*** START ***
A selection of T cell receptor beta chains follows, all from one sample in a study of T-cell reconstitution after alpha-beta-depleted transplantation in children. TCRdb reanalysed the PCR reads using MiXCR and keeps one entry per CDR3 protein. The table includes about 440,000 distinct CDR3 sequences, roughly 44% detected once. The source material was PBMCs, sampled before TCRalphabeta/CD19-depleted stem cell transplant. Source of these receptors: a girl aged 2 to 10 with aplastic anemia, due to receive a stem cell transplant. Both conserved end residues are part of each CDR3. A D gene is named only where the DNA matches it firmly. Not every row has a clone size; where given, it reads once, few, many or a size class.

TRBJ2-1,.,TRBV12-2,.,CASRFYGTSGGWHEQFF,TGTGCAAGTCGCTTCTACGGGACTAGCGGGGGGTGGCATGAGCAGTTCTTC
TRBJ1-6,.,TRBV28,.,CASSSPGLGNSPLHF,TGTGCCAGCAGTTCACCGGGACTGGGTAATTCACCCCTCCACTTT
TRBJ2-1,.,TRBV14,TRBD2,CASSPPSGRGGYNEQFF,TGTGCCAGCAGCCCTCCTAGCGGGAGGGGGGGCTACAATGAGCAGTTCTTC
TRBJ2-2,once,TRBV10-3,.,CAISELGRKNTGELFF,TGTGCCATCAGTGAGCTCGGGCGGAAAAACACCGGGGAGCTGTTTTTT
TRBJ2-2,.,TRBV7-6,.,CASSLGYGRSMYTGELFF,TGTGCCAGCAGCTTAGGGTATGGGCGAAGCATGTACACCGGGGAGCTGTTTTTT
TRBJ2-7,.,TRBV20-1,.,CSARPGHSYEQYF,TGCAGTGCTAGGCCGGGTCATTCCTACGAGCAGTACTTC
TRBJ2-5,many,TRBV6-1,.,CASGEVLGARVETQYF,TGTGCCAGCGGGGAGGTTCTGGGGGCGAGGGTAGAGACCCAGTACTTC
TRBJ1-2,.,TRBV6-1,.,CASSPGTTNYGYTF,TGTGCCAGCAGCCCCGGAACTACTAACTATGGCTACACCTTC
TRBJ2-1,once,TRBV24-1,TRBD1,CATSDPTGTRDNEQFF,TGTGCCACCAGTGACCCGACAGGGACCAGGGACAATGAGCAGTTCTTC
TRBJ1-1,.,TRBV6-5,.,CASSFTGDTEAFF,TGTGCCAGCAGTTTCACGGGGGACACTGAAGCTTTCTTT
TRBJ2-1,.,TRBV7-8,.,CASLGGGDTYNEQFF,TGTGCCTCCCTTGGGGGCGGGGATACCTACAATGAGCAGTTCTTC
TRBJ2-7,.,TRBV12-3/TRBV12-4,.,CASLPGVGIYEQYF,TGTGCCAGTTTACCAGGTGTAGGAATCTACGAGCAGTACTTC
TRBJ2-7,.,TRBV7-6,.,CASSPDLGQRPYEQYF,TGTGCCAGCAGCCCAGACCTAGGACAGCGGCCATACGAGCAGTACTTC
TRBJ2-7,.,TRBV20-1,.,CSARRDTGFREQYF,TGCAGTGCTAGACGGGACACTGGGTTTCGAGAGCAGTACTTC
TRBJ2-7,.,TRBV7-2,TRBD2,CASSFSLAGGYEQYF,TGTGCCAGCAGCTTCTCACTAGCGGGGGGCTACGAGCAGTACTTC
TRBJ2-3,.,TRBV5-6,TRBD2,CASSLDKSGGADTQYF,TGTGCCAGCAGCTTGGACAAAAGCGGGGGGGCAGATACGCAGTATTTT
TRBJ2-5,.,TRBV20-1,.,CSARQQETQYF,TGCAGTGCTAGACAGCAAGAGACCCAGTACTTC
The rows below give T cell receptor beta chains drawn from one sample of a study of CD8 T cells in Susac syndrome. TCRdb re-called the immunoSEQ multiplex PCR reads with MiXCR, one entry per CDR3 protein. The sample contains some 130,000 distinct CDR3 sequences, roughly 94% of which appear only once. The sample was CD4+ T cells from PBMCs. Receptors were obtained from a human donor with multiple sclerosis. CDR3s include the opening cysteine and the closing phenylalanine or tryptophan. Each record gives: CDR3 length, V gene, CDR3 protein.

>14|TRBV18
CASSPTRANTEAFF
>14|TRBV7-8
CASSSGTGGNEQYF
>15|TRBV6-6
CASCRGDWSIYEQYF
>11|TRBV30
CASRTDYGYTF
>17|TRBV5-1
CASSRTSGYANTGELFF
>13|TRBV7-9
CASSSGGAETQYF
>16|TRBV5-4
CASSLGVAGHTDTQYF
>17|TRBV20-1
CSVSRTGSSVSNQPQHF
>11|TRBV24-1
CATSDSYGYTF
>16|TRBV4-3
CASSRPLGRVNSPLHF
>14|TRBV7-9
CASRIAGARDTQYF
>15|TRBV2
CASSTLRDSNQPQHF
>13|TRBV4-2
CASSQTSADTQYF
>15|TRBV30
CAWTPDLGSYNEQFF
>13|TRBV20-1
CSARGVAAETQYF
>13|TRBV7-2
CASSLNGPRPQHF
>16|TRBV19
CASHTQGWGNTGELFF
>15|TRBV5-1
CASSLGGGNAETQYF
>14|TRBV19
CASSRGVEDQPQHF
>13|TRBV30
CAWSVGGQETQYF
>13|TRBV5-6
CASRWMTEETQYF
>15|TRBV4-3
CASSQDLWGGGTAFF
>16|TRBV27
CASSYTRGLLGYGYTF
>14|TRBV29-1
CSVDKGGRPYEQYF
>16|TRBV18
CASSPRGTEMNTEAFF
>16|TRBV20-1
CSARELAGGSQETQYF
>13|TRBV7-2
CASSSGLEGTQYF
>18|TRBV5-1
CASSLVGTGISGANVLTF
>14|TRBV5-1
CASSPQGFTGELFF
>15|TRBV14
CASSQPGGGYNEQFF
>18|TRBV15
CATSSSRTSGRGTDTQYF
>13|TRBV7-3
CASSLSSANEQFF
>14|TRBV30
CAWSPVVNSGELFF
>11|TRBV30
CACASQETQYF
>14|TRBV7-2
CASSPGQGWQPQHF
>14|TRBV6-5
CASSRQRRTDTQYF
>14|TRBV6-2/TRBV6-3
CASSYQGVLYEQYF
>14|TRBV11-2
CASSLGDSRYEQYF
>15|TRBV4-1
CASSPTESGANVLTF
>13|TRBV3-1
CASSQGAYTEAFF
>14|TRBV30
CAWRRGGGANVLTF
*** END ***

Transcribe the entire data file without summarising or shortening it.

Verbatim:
A selection of T cell receptor beta chains follows, all from one sample in a study of T-cell reconstitution after alpha-beta-depleted transplantation in children. TCRdb reanalysed the PCR reads using MiXCR and keeps one entry per CDR3 protein. The table includes about 440,000 distinct CDR3 sequences, roughly 44% detected once. The source material was PBMCs, sampled before TCRalphabeta/CD19-depleted stem cell transplant. Source of these receptors: a girl aged 2 to 10 with aplastic anemia, due to receive a stem cell transplant. Both conserved end residues are part of each CDR3. A D gene is named only where the DNA matches it firmly. Not every row has a clone size; where given, it reads once, few, many or a size class.

TRBJ2-1,.,TRBV12-2,.,CASRFYGTSGGWHEQFF,TGTGCAAGTCGCTTCTACGGGACTAGCGGGGGGTGGCATGAGCAGTTCTTC
TRBJ1-6,.,TRBV28,.,CASSSPGLGNSPLHF,TGTGCCAGCAGTTCACCGGGACTGGGTAATTCACCCCTCCACTTT
TRBJ2-1,.,TRBV14,TRBD2,CASSPPSGRGGYNEQFF,TGTGCCAGCAGCCCTCCTAGCGGGAGGGGGGGCTACAATGAGCAGTTCTTC
TRBJ2-2,once,TRBV10-3,.,CAISELGRKNTGELFF,TGTGCCATCAGTGAGCTCGGGCGGAAAAACACCGGGGAGCTGTTTTTT
TRBJ2-2,.,TRBV7-6,.,CASSLGYGRSMYTGELFF,TGTGCCAGCAGCTTAGGGTATGGGCGAAGCATGTACACCGGGGAGCTGTTTTTT
TRBJ2-7,.,TRBV20-1,.,CSARPGHSYEQYF,TGCAGTGCTAGGCCGGGTCATTCCTACGAGCAGTACTTC
TRBJ2-5,many,TRBV6-1,.,CASGEVLGARVETQYF,TGTGCCAGCGGGGAGGTTCTGGGGGCGAGGGTAGAGACCCAGTACTTC
TRBJ1-2,.,TRBV6-1,.,CASSPGTTNYGYTF,TGTGCCAGCAGCCCCGGAACTACTAACTATGGCTACACCTTC
TRBJ2-1,once,TRBV24-1,TRBD1,CATSDPTGTRDNEQFF,TGTGCCACCAGTGACCCGACAGGGACCAGGGACAATGAGCAGTTCTTC
TRBJ1-1,.,TRBV6-5,.,CASSFTGDTEAFF,TGTGCCAGCAGTTTCACGGGGGACACTGAAGCTTTCTTT
TRBJ2-1,.,TRBV7-8,.,CASLGGGDTYNEQFF,TGTGCCTCCCTTGGGGGCGGGGATACCTACAATGAGCAGTTCTTC
TRBJ2-7,.,TRBV12-3/TRBV12-4,.,CASLPGVGIYEQYF,TGTGCCAGTTTACCAGGTGTAGGAATCTACGAGCAGTACTTC
TRBJ2-7,.,TRBV7-6,.,CASSPDLGQRPYEQYF,TGTGCCAGCAGCCCAGACCTAGGACAGCGGCCATACGAGCAGTACTTC
TRBJ2-7,.,TRBV20-1,.,CSARRDTGFREQYF,TGCAGTGCTAGACGGGACACTGGGTTTCGAGAGCAGTACTTC
TRBJ2-7,.,TRBV7-2,TRBD2,CASSFSLAGGYEQYF,TGTGCCAGCAGCTTCTCACTAGCGGGGGGCTACGAGCAGTACTTC
TRBJ2-3,.,TRBV5-6,TRBD2,CASSLDKSGGADTQYF,TGTGCCAGCAGCTTGGACAAAAGCGGGGGGGCAGATACGCAGTATTTT
TRBJ2-5,.,TRBV20-1,.,CSARQQETQYF,TGCAGTGCTAGACAGCAAGAGACCCAGTACTTC
The rows below give T cell receptor beta chains drawn from one sample of a study of CD8 T cells in Susac syndrome. TCRdb re-called the immunoSEQ multiplex PCR reads with MiXCR, one entry per CDR3 protein. The sample contains some 130,000 distinct CDR3 sequences, roughly 94% of which appear only once. The sample was CD4+ T cells from PBMCs. Receptors were obtained from a human donor with multiple sclerosis. CDR3s include the opening cysteine and the closing phenylalanine or tryptophan. Each record gives: CDR3 length, V gene, CDR3 protein.

>14|TRBV18
CASSPTRANTEAFF
>14|TRBV7-8
CASSSGTGGNEQYF
>15|TRBV6-6
CASCRGDWSIYEQYF
>11|TRBV30
CASRTDYGYTF
>17|TRBV5-1
CASSRTSGYANTGELFF
>13|TRBV7-9
CASSSGGAETQYF
>16|TRBV5-4
CASSLGVAGHTDTQYF
>17|TRBV20-1
CSVSRTGSSVSNQPQHF
>11|TRBV24-1
CATSDSYGYTF
>16|TRBV4-3
CASSRPLGRVNSPLHF
>14|TRBV7-9
CASRIAGARDTQYF
>15|TRBV2
CASSTLRDSNQPQHF
>13|TRBV4-2
CASSQTSADTQYF
>15|TRBV30
CAWTPDLGSYNEQFF
>13|TRBV20-1
CSARGVAAETQYF
>13|TRBV7-2
CASSLNGPRPQHF
>16|TRBV19
CASHTQGWGNTGELFF
>15|TRBV5-1
CASSLGGGNAETQYF
>14|TRBV19
CASSRGVEDQPQHF
>13|TRBV30
CAWSVGGQETQYF
>13|TRBV5-6
CASRWMTEETQYF
>15|TRBV4-3
CASSQDLWGGGTAFF
>16|TRBV27
CASSYTRGLLGYGYTF
>14|TRBV29-1
CSVDKGGRPYEQYF
>16|TRBV18
CASSPRGTEMNTEAFF
>16|TRBV20-1
CSARELAGGSQETQYF
>13|TRBV7-2
CASSSGLEGTQYF
>18|TRBV5-1
CASSLVGTGISGANVLTF
>14|TRBV5-1
CASSPQGFTGELFF
>15|TRBV14
CASSQPGGGYNEQFF
>18|TRBV15
CATSSSRTSGRGTDTQYF
>13|TRBV7-3
CASSLSSANEQFF
>14|TRBV30
CAWSPVVNSGELFF
>11|TRBV30
CACASQETQYF
>14|TRBV7-2
CASSPGQGWQPQHF
>14|TRBV6-5
CASSRQRRTDTQYF
>14|TRBV6-2/TRBV6-3
CASSYQGVLYEQYF
>14|TRBV11-2
CASSLGDSRYEQYF
>15|TRBV4-1
CASSPTESGANVLTF
>13|TRBV3-1
CASSQGAYTEAFF
>14|TRBV30
CAWRRGGGANVLTF